by Mark Edwards
lgae are the oldest photosynthetic organisms on Earth, having survived 3.7 billion years. This tiny plant developed incredible survival strategies in order to flourish through climatic cycles, temperature spikes and fierce electrical storms. Marine algae also had to live with pounding ocean waves and violent currents. The plant may have evolved fibers to sustain itself in the littoral zone at the margins of estuaries and oceans.
Algae assumed its long-term role to provide food at the bottom of the food chain. Plants and animals that evolved later depended on algae to provide the essential nutrients, vitamins and trace elements for an active life.
Systemic obesity and diabetes would have ended animal evolution eons before early hominoids appeared. Therefore, algae had to offer dietary nutrients that moderated obesity and diabetes. Plant, animal and human fossils reveal that algae provided the essential nutrients for development and growth, while providing compounds that created a feeling of satiation—fullness—that moderated hunger pains and the desire to eat beyond basic needs.
Obesity and diabetes have become an epidemic globally. The Centers for Disease Control reported recently that one of three of our children born after the year 2000 will develop diabetes. Algae fibers may moderate the onset and provide treatment of diabetes.
Algae offer a source of bioactive agents that facilitate efficient and healthful metabolic processes. The fibrous components of algae add bulk to the digestive tract reducing hunger, transit time, and intestinal pathologies. Studies have revealed that the fibrous bulk reduces hunger pains by creating a feeling of satiety, which aids in avoiding weight gain and obesity. Avoiding hunger pains reduces the urge to find another bite to eat.
Algae polysaccharides also demonstrate anti-atherosclerotic functions, reducing blood LDL cholesterol concentrations and cardiovascular disease risk. These soluble polysaccharides may act as prebiotics, stimulating growth of beneficial bacteria in the colon.
The soluble dietary fibers in algae provide value for avoiding obesity and diabetes. The total fiber content of several algae species, (~6 g/100g), is greater than that of fruits and vegetables promoted today for their fiber content: prunes (2.4 g), cabbage (2.9 g), apples (2.0 g), and brown rice (3.8 g).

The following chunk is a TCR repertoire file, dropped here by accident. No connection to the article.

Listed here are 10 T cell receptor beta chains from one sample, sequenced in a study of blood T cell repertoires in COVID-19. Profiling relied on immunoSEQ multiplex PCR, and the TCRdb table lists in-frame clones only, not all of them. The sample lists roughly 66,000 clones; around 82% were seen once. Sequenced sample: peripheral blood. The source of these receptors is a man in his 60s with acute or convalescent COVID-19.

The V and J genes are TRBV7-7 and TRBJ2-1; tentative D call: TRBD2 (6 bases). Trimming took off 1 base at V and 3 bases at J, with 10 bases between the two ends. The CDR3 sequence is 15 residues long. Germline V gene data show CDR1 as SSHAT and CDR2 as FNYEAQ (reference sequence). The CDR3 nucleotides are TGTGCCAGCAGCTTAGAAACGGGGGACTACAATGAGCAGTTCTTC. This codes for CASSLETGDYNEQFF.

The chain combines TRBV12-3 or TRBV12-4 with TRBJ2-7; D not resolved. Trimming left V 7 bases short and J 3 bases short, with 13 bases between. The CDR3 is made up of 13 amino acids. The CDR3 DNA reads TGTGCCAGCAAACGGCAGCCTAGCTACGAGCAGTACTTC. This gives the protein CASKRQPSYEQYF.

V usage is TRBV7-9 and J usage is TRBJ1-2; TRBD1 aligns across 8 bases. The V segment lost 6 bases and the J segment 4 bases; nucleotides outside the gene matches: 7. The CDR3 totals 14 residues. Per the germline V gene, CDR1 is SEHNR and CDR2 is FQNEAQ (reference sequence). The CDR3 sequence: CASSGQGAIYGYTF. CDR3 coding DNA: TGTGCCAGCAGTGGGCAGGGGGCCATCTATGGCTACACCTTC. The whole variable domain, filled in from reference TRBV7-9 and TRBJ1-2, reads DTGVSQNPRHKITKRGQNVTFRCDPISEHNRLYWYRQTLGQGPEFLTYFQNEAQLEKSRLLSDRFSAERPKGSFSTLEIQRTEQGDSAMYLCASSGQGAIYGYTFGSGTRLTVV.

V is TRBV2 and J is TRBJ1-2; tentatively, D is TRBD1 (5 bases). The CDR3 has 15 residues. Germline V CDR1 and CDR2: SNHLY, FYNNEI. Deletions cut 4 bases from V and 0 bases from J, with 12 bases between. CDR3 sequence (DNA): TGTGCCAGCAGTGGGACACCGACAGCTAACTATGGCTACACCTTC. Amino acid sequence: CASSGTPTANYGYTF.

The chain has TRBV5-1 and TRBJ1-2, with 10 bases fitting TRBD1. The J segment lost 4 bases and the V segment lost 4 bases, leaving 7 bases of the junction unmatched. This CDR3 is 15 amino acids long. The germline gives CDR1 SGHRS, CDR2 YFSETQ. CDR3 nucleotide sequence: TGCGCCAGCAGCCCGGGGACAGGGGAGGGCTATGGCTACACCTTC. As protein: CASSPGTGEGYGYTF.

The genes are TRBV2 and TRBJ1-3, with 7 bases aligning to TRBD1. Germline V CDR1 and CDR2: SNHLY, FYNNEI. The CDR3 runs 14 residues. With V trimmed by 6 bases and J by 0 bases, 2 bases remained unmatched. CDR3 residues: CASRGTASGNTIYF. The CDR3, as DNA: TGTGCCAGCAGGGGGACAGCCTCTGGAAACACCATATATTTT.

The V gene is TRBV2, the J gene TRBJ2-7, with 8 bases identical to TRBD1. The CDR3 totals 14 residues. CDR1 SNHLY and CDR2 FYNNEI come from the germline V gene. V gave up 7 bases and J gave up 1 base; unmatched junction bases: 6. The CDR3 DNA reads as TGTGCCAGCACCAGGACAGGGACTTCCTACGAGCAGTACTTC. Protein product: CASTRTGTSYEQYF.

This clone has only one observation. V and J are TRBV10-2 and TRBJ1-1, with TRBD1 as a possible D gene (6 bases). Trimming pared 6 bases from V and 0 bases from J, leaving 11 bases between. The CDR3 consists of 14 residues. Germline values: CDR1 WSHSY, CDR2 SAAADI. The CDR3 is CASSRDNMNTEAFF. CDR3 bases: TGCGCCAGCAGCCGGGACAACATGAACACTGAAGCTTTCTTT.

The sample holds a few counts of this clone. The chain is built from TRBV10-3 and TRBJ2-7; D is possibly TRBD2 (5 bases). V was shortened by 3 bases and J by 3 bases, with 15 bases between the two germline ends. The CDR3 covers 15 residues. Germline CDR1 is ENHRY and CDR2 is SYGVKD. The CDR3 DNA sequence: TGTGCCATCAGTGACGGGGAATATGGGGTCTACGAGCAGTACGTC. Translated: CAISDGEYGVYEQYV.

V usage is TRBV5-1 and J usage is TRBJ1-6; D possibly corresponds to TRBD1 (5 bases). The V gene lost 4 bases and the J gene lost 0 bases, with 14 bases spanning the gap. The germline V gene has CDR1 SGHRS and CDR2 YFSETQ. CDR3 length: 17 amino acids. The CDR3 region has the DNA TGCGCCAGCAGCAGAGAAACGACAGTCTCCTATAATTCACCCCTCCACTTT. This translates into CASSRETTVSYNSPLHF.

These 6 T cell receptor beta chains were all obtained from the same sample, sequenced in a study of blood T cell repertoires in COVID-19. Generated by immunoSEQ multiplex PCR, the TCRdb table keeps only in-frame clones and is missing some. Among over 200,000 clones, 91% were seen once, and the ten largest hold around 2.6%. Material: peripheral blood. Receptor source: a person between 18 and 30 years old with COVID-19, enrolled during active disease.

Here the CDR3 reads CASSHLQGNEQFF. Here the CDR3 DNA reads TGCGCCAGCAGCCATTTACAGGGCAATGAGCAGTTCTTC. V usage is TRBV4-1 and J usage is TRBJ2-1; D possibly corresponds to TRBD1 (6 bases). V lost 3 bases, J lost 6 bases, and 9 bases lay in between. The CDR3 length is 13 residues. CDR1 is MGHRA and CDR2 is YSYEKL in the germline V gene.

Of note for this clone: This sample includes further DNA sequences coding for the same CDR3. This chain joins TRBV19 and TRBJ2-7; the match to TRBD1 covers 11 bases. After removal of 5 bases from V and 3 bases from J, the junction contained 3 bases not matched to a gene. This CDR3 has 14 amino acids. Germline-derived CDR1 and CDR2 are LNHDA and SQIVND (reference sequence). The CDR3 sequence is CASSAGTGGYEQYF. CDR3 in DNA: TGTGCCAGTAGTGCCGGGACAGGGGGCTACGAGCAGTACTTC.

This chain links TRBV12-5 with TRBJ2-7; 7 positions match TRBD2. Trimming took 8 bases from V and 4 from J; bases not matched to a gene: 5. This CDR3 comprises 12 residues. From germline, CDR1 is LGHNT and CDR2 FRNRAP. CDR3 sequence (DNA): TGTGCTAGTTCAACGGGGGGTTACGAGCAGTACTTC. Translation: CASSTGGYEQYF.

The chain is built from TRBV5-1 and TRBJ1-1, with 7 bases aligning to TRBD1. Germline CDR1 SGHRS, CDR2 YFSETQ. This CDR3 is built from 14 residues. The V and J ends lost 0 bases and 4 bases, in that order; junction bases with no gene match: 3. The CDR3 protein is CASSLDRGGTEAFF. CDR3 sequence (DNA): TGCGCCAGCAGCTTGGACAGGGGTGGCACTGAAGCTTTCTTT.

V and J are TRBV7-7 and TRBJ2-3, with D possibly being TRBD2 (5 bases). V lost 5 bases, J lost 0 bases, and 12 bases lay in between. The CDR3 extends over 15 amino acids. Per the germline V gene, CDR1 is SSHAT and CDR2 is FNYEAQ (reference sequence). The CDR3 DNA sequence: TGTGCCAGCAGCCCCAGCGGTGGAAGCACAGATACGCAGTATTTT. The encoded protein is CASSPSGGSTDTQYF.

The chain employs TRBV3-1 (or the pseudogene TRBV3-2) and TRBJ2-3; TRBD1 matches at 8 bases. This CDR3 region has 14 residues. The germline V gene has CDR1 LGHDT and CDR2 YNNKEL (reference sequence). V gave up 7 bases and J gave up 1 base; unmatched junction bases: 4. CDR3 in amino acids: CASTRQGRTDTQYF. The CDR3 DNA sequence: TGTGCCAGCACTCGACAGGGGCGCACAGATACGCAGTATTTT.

Research shows that the fibers attenuate the blood glucose response after a meal. In long-term studies, algae fibers improved control of diabetes. Sodium alginate induces significantly lower postprandial rises in blood glucose, serum insulin and plasma C-peptides. The diminished glucose response, after the addition of sodium alginate in the diet, may lead to the delayed gastric emptying rate, induced by the fiber.
The effect of soluble fiber on the blood glucose response seems related to its ability to increase the viscosity of a meal. Viscous fibers slow the gastric emptying rate of a meal in subjects with and without diabetes. Alginate fiber offers a source of viscous dietary fiber in algae-based foods. The main constituents of alginates are uronic acids (mannuronic and guluronic acids), which give the alginate characteristics similar to pectin (galacturonic acid).
Other research has investigated algae’s ability to moderate hypoglycemic effects through enhancement of glucose uptake in the liver and in soleus muscles. Improved insulin sensitivity after algae treatment could be also due to lower serum non-esterified fatty acid levels. Insulin sensitivity tends to blunt elevated non-esterified fatty acids in diabetes. Phenolic-rich extracts from four edible marine macroalgae—Ulva, Ascophyllum, Alaria, and Palmaria—were found to offer biological components that inhibit replication of cultured colon cancer cells. These studies confirmed that phenolic extracts inhibit digestive enzymes and achieve anti-diabetic effects.
Several studies have shown algae’s ability to decrease lipids, lower blood sugar and improve diabetic symptoms. Research confirms that algae reduce triglycerides and low-density proteins in blood cholesterol, which helps regulate lipids, and offers other health benefits.